Most students will return to in-person schooling this fall, and teachers around the country are feeling the pressure to get their classes back on track.
In many places, a model known as acceleration is being billed as the way to ameliorate less-than-ideal learning conditions from this past school year. Generally speaking, the idea is to provide “just in time” supports, or scaffolds, to help students access their usual grade-level content, rather than going back and teaching what got skipped last year.
It’s a compelling idea, and one that’s been broadly embraced by a number of national education groups.
But what about an entering 1st grader who’s only learned phonics lessons on a computer screen, or in-person through masks? Or a student navigating the rocks and shoals of freshman year Algebra 1 who still has difficulties plotting points on a graph? Or a teacher whose English-learners are coming in running the gamut of proficiency levels?
In this special report, Education Week decided to pick three specific problems of practice centered on students who are entering key transition points: in foundational literacy and numeracy; in 9th grade algebra, which research connects to later success in high school; and in English-language acquisition—including for students who may be brand new to American schools.
Our reasons for the focus on these touchpoints are twofold. For one, teachers must fine-tune their plans based on the specifics of the content and of their learners. There’s no recipe for acceleration that will work in every single instance.
“Supporting unfinished learning is complex but doable work, and decisions that matter live in the details of instructional decisions,” said Emily Freitag, the CEO of Instruction Partners, a nonprofit that works with schools and districts on teaching and learning. “I see the zeitgeist trying to simplify the equation, but it’s an unsimplifiable equation. You have to get granular.”
Secondly, unlike social-emotional learning or character education, learning in these three areas typically doesn’t happen outside of school classrooms. Most parents are not equipped to teach foundational reading systematically; algebra is almost always formally taught.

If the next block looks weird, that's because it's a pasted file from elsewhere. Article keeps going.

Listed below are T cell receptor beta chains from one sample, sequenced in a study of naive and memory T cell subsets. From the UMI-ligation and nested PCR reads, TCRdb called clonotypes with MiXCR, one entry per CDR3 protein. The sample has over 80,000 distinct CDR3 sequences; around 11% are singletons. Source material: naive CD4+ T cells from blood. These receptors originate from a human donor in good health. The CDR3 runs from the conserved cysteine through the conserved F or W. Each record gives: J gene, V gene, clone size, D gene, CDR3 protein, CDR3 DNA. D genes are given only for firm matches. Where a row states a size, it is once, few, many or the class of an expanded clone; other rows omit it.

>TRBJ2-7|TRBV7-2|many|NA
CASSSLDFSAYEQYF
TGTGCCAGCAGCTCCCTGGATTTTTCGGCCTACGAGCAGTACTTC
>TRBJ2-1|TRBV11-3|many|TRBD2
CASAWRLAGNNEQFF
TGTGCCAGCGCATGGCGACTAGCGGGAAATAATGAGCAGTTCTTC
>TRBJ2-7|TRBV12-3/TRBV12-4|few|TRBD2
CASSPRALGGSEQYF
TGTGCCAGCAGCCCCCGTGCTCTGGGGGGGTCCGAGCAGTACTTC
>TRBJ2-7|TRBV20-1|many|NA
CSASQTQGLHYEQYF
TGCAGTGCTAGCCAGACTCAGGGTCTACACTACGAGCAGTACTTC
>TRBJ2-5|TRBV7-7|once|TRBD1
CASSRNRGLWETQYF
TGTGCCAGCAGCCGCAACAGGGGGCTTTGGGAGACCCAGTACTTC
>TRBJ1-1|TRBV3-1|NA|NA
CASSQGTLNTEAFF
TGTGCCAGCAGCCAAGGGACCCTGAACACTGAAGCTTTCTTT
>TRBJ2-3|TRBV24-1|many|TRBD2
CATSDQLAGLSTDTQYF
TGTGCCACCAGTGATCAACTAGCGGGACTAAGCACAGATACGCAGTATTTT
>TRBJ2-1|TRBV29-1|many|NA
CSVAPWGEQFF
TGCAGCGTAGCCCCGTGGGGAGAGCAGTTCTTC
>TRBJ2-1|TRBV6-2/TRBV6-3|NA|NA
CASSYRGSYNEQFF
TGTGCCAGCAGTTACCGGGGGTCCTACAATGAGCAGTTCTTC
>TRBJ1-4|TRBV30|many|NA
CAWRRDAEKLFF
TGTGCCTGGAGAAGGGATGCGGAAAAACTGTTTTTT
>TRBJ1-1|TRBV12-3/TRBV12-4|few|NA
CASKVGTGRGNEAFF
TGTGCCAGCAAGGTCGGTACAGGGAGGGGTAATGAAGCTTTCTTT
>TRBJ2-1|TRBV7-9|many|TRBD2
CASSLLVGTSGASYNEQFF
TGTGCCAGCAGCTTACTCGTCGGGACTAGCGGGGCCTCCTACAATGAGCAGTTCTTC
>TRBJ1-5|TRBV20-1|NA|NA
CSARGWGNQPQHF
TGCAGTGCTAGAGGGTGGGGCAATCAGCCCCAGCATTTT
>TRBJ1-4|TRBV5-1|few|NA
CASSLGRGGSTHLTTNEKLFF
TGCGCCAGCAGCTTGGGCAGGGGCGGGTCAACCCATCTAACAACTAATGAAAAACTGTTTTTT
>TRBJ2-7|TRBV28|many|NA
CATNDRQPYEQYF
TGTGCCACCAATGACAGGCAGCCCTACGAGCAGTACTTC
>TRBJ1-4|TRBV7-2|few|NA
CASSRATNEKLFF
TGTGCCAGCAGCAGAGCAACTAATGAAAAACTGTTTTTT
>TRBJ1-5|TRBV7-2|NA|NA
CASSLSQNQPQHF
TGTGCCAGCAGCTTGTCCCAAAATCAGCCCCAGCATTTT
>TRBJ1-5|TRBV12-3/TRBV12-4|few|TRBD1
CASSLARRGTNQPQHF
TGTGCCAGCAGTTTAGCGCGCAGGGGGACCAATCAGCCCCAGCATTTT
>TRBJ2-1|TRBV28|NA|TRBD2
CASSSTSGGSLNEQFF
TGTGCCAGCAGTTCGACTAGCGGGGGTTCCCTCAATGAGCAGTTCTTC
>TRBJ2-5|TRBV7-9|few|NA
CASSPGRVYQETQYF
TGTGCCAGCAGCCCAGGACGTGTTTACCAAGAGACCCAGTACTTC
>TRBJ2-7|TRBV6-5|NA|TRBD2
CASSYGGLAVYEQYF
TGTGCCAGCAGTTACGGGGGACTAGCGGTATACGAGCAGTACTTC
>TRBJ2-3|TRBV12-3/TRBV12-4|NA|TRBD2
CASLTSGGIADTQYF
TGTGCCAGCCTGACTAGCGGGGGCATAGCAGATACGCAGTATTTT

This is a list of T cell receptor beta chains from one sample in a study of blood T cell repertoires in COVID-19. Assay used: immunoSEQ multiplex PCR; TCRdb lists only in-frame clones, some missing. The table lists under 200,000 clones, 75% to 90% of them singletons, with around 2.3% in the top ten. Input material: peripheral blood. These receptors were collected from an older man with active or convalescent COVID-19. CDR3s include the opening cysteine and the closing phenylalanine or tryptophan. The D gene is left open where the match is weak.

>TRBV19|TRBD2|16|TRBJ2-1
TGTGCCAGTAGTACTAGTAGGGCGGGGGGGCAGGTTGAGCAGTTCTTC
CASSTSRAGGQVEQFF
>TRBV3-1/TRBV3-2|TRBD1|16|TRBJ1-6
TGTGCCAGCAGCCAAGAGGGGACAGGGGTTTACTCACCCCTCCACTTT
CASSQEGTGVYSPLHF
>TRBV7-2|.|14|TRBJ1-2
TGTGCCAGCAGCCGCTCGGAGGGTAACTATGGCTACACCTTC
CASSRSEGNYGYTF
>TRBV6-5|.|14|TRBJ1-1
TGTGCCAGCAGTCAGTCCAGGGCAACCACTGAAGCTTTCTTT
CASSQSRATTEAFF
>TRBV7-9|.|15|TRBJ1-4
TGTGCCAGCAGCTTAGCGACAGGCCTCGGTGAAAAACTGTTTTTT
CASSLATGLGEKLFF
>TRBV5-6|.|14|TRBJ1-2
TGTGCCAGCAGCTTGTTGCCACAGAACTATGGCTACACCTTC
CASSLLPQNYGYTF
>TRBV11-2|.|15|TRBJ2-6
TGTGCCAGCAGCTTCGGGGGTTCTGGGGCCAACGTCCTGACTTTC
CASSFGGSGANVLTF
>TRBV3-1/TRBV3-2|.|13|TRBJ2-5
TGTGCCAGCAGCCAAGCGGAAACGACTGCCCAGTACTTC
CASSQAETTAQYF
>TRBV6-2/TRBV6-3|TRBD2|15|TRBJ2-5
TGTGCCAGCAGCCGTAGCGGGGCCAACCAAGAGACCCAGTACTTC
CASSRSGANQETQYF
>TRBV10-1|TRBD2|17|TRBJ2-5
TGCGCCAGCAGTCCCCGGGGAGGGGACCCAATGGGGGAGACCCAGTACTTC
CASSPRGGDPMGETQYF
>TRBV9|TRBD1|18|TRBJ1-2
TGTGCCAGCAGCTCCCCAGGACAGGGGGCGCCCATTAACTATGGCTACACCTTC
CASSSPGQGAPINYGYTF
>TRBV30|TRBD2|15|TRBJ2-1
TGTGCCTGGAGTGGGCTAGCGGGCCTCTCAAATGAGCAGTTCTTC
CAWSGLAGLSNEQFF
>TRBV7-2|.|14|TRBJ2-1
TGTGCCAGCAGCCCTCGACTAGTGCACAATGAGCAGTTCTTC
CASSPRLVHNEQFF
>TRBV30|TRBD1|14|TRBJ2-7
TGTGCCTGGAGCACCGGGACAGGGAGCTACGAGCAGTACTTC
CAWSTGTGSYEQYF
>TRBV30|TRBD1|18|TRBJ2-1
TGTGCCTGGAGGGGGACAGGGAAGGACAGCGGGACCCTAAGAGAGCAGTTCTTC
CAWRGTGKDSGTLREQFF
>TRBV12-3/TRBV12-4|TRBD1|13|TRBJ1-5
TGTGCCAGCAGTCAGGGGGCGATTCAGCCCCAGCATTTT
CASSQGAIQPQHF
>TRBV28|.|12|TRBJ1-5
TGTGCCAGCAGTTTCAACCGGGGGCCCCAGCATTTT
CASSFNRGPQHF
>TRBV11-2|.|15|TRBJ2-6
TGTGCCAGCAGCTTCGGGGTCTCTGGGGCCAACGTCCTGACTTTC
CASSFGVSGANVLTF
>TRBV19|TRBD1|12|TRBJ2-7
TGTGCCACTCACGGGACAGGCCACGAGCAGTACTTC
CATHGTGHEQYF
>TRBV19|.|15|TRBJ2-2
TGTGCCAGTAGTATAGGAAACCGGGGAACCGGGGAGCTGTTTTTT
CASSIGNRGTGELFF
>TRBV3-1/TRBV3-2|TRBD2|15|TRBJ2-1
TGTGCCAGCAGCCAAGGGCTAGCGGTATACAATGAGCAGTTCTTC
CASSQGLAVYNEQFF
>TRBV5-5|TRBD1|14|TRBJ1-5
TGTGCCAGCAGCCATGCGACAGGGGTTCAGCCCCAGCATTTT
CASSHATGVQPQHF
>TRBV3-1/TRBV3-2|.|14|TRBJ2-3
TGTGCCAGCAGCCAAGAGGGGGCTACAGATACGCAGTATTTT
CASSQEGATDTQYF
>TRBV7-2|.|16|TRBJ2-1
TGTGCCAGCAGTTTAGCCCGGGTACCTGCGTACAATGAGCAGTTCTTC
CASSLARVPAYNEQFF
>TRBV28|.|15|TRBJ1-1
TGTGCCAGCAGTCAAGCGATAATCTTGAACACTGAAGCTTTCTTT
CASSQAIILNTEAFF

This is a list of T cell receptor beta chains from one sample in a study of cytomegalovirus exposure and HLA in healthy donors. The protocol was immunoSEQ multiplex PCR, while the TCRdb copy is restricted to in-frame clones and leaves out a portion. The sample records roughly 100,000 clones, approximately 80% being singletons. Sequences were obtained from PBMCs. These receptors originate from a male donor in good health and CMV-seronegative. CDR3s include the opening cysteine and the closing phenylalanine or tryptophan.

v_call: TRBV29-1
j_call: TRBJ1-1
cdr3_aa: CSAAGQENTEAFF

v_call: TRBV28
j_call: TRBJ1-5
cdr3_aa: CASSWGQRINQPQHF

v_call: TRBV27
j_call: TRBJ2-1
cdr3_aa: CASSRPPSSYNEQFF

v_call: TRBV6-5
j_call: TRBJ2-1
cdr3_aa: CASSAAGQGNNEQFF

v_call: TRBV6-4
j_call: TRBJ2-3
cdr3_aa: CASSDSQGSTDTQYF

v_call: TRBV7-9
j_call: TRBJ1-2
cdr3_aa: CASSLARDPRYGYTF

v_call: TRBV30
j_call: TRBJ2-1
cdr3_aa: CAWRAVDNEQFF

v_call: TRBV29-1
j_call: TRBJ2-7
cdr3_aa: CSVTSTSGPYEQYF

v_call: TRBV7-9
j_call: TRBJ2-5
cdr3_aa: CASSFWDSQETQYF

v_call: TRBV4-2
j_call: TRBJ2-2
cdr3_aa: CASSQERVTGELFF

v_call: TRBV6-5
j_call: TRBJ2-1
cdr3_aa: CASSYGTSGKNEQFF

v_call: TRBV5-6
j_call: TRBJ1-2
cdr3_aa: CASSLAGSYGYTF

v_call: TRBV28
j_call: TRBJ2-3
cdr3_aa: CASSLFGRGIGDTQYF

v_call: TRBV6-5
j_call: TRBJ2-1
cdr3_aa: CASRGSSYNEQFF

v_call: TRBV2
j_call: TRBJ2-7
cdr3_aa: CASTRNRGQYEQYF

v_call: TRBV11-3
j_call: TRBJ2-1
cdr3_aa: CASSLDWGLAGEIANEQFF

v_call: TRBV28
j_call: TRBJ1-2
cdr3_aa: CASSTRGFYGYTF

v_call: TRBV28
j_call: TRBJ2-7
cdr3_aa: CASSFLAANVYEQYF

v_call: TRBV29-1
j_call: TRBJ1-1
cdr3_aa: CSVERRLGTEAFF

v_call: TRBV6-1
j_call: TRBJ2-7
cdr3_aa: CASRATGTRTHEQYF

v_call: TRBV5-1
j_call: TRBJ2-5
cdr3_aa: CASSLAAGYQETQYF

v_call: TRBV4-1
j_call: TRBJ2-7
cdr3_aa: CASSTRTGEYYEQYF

‘Meet Kids’ or ‘Build a Bridge’?
Education Week wanted to know what acceleration might look like in those subjects, and what we learned helps to clarify some of the confusion around the term. For one thing, the general definition of acceleration doesn’t apply here: It doesn’t mean going faster. Sometimes it means going slower.
“If unit two on multiplication and division in 4th grade typically takes 25 days, you might need 30 days on that unit so that you can embed additional supports within the unit,” said Freitag. “It’s working through the plan for the year and making more time for the most important content.”
The old adage of “meeting kids where they are”? Acceleration, experts say, requires tossing that aside. Instead, teachers can start with the current grade’s work, then backtrack for students on certain concepts as needed. “What we’ve seen is that when we try to meet kids where they are, we never build a bridge to where they should be,” said Bailey Cato Czupryk, a partner for practices and impact at TNTP, a national teacher-training and policy nonprofit. “We just stay where they are forever.”
And sometimes acceleration won’t work. Take early literacy foundations, which include making sure students have phonemic awareness and systematically learn all their letter sounds: There is no way to skip through those skills.
“If a kid is not fluently reading, you are going to need to explicitly go in and spend the time to fill in the grade level gaps in an intensive way,” said Cato Czupryk.
But acceleration is also more feasible than most people think. Mathematics learning is not always linear; concepts repeat and become more complex with time. “Some walls are load-bearing and some are not,” Freitag said. “You don’t have to do the rhombus before you do fractions, but you do have to count backwards before you subtract.”
And there are moments in a students’ career where, beyond acceleration, schools should be prepared to bolster supports to prevent course failure—and the negative mindsets it can engender.
“Ninth grade is where students are figuring out, ‘How do I do high school? Do I belong in high school? Can I succeed?’ said Elaine Allensworth, the director of the University of Chicago Consortium on School Research, who has studied math coursetaking, the importance of the 9th grade year, and algebra credit recovery. “It is so much more effective to help prevent students from failing than going back and remediating it later.”
Still, our sources told us, teachers shouldn’t approach these challenges with an eye only to missed learning or deficits. English-learners, for example, may have picked up more expertise in their home language, which could potentially help them make richer connections to the academic language they’ll be learning in class.
And paradoxically, experts said, acceleration will also require teachers to fill in some of the other gaps that make for supportive, efficient learning environments. First graders may need more help on setting classroom norms and working independently, key parts of the kindergarten curriculum. Entering 9th graders may need to be encouraged to interact with one another and not to be afraid to ask questions, especially in a course like Algebra 1, where talking through misconceptions and “making sense of math” enrich students’ abilities to apply the right algorithms.
For each story, we’ve created at least one composite student “case study” built on some of the actual needs and challenges sources have described to us, and then detailed the strategies you can use to adapt learning. We hope you’ll find this unusual approach helpful.
And once you’ve started developing your own acceleration plans this fall and begun teaching, why not reach back to us and let us know how they worked out?